OEIS, the On-Line Encyclopedia of Integer Sequences, is probably the authoritative source for information on integer sequences, which arise primarily from combinatorics, number theory, and recreational mathematics. However, the often deep connections between mathematical patterns and those in the real world mean that numerous sequences can be identified in terms of physical or chemical phenomena, and most branches of mathematics are represented in some fashion.

It is easily the largest such collection available, anywhere. As of 2004, there are over 100,000 entries in the database, which can be queried by web-search (at http://www.research.att.com/~njas/sequences) or via an email service (details at http://www.research.att.com/~njas/sequences/ol.html). As the URLs suggest, the project is hosted by AT&T research; however, it is largely the product of 40 years of collecting by mathematician Neil Sloane. Two books of his collection have been released, in 1973 and 1995; but the subsequent influx of sequences has rendered the project unmanageable as a printed work and since 1996 the complete database has existed only as a (free) internet resource, maintained primarily by Sloane but supported in recent years by volunteers and a board of editors. The site grows at a rate of about 10,000 sequences a year.

An entry for a sequence offers far more than just a name and some terms. A stated aim of the OEIS is to benefit active researchers in the sciences and mathematics, both by simplifying work through supplying general formulae or lists of terms and by highlighting previous work on a given sequence through journal articles, books, websites and related sequences. Each sequence has an ID number and URL on the OEIS for ease of reference and citation.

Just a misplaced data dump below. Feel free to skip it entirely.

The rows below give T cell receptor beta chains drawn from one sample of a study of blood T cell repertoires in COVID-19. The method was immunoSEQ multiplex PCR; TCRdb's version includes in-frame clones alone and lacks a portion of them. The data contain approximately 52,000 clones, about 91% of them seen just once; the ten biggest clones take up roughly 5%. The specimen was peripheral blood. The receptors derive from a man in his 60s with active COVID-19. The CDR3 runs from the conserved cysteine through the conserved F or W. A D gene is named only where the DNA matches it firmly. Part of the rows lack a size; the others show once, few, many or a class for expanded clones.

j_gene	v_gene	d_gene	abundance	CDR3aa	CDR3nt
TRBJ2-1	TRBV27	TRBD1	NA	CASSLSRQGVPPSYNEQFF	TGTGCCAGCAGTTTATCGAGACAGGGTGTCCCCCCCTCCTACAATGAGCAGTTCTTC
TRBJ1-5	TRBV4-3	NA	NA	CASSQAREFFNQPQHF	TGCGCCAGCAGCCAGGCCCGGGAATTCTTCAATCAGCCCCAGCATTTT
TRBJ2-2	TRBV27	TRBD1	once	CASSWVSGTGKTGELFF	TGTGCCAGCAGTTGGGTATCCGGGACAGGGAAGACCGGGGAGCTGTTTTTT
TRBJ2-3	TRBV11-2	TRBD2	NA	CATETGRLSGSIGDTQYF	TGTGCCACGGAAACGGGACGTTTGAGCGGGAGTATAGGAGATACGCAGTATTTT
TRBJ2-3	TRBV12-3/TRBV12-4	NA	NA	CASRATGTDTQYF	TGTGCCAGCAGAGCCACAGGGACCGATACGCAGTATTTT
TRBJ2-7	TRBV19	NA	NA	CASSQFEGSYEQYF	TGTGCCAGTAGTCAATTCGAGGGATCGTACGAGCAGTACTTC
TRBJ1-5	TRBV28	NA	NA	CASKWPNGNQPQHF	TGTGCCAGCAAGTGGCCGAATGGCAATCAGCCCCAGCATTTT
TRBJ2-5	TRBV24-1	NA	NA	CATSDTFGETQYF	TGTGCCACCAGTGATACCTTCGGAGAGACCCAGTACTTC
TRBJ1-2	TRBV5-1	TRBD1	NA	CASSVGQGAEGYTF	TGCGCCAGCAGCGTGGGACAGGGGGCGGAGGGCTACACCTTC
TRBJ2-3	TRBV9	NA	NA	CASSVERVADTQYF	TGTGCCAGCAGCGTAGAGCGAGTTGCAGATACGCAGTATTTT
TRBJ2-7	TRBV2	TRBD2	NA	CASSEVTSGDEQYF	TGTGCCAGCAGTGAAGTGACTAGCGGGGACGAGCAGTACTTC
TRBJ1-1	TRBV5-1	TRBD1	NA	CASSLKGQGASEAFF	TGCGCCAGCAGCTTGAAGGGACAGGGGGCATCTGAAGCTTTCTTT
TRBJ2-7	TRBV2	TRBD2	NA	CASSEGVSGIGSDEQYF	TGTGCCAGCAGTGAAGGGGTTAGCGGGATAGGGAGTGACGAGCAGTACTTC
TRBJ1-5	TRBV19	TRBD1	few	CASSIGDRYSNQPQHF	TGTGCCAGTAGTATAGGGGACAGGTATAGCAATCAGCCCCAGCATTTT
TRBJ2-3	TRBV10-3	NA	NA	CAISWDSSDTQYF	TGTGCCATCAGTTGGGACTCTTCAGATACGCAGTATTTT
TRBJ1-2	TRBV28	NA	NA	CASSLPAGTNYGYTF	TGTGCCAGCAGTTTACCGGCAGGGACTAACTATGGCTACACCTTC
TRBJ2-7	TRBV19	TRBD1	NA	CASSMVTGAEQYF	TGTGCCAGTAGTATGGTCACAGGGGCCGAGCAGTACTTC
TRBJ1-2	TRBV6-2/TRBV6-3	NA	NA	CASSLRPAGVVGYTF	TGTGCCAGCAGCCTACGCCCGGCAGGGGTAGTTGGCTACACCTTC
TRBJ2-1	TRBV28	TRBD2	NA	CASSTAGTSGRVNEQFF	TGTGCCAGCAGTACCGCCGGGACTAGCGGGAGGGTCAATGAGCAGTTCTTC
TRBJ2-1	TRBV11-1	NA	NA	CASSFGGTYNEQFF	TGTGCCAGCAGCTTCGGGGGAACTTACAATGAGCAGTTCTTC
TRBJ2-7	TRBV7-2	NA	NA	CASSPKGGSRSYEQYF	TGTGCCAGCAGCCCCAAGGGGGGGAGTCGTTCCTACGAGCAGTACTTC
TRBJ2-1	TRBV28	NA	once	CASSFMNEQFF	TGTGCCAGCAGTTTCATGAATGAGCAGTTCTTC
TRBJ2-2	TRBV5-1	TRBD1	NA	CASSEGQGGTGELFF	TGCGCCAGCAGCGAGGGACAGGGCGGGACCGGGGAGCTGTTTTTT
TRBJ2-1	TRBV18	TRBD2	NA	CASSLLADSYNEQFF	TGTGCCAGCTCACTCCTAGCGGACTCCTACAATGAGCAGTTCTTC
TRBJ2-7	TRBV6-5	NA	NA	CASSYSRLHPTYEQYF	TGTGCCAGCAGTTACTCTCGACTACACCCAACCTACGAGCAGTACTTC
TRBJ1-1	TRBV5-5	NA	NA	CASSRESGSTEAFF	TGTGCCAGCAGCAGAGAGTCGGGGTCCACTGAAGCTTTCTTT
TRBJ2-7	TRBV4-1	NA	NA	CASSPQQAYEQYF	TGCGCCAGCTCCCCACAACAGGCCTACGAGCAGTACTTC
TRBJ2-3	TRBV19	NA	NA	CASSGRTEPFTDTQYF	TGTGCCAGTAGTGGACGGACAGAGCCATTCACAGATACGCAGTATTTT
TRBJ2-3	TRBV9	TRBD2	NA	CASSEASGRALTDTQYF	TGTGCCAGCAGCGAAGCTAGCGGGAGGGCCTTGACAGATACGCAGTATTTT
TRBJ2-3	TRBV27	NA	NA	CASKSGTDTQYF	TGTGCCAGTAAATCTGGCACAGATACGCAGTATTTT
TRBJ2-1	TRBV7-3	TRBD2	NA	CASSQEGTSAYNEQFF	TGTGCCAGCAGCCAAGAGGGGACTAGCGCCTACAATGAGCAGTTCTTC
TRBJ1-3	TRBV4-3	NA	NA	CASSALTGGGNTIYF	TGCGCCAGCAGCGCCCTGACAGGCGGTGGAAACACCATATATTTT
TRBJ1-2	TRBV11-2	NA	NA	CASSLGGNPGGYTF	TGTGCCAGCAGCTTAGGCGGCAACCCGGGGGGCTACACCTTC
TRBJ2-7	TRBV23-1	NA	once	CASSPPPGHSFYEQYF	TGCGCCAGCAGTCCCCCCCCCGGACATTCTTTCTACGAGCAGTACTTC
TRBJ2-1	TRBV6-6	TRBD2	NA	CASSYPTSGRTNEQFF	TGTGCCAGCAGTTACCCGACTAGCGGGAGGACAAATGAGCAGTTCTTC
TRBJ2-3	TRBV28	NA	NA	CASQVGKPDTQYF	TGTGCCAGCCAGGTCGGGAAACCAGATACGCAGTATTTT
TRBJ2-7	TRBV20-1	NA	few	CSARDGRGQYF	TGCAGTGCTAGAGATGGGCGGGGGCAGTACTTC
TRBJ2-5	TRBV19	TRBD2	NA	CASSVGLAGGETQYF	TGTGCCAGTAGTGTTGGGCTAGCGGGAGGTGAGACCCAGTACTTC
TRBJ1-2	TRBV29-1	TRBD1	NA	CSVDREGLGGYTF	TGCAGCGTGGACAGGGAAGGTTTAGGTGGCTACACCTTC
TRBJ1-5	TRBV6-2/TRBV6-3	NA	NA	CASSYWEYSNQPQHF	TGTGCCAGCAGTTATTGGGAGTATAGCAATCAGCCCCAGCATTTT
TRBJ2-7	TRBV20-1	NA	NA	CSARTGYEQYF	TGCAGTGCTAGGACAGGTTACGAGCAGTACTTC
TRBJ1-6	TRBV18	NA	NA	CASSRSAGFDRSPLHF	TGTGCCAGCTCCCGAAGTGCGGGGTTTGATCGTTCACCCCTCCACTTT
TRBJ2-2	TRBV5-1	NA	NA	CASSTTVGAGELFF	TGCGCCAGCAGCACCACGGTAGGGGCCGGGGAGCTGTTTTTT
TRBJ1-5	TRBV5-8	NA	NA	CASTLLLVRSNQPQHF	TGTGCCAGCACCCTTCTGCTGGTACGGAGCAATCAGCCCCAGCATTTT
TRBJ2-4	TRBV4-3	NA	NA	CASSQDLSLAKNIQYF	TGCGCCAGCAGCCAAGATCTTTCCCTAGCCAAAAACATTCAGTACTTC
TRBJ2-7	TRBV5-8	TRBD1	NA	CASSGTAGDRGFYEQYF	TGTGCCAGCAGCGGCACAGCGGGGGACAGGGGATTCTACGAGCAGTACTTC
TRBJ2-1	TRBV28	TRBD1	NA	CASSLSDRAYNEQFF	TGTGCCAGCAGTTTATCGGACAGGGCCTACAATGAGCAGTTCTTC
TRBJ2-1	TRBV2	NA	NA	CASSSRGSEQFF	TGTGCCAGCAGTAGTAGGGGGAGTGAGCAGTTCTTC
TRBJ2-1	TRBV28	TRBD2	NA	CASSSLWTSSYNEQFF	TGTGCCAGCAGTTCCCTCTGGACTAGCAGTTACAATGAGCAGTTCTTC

The standard search process is to simply drop in the first half dozen or so terms into the web search page. However, advanced searching on the text of the entries is possible (to find work by a given author or in a certain field); and there is a super-seeker that tries particularly hard to match sequences by applying various transformations to the supplied terms, although due to the additional computational overhead it is requested that its usage be kept to a minimum.

In addition to being a crucial academic resource, the database is a goldmine for curious mathematical diversions. It's possible to browse for random entries, drawn either from the entire database or the "best" highlights. A puzzles page challenges you to determine the rule behind a given collection of terms. The "hot" page picks out some of the best and worst recent additions- which can also be explored with the 'webcam', which serves up recent contributions every few seconds until you spot one you like... as the frontpage observes, all this can become strangely addictive...


Holy mole! The last writeup on this node is almost 12 years old! A lot has happened since.

The On-Line Encyclopedia of Integer Sequences is an online database of (have you guessed it?) sequences of Integers (the set of numbers commonly denoted by ℤ) founded by Neil Sloane.1

The encyclopedia began in 1964. Sloane was working on his dissertation, when he came across a certain sequence (1, 8, 78, 944…)2 and was looking for a formula to derive the n-th number in the sequence. His research at the Cornell University library led him to similar sequences, though not the exact one he was looking for. Since smartphones weren’t around then, Sloane recorded these sequences in file cards sorted lexicographically.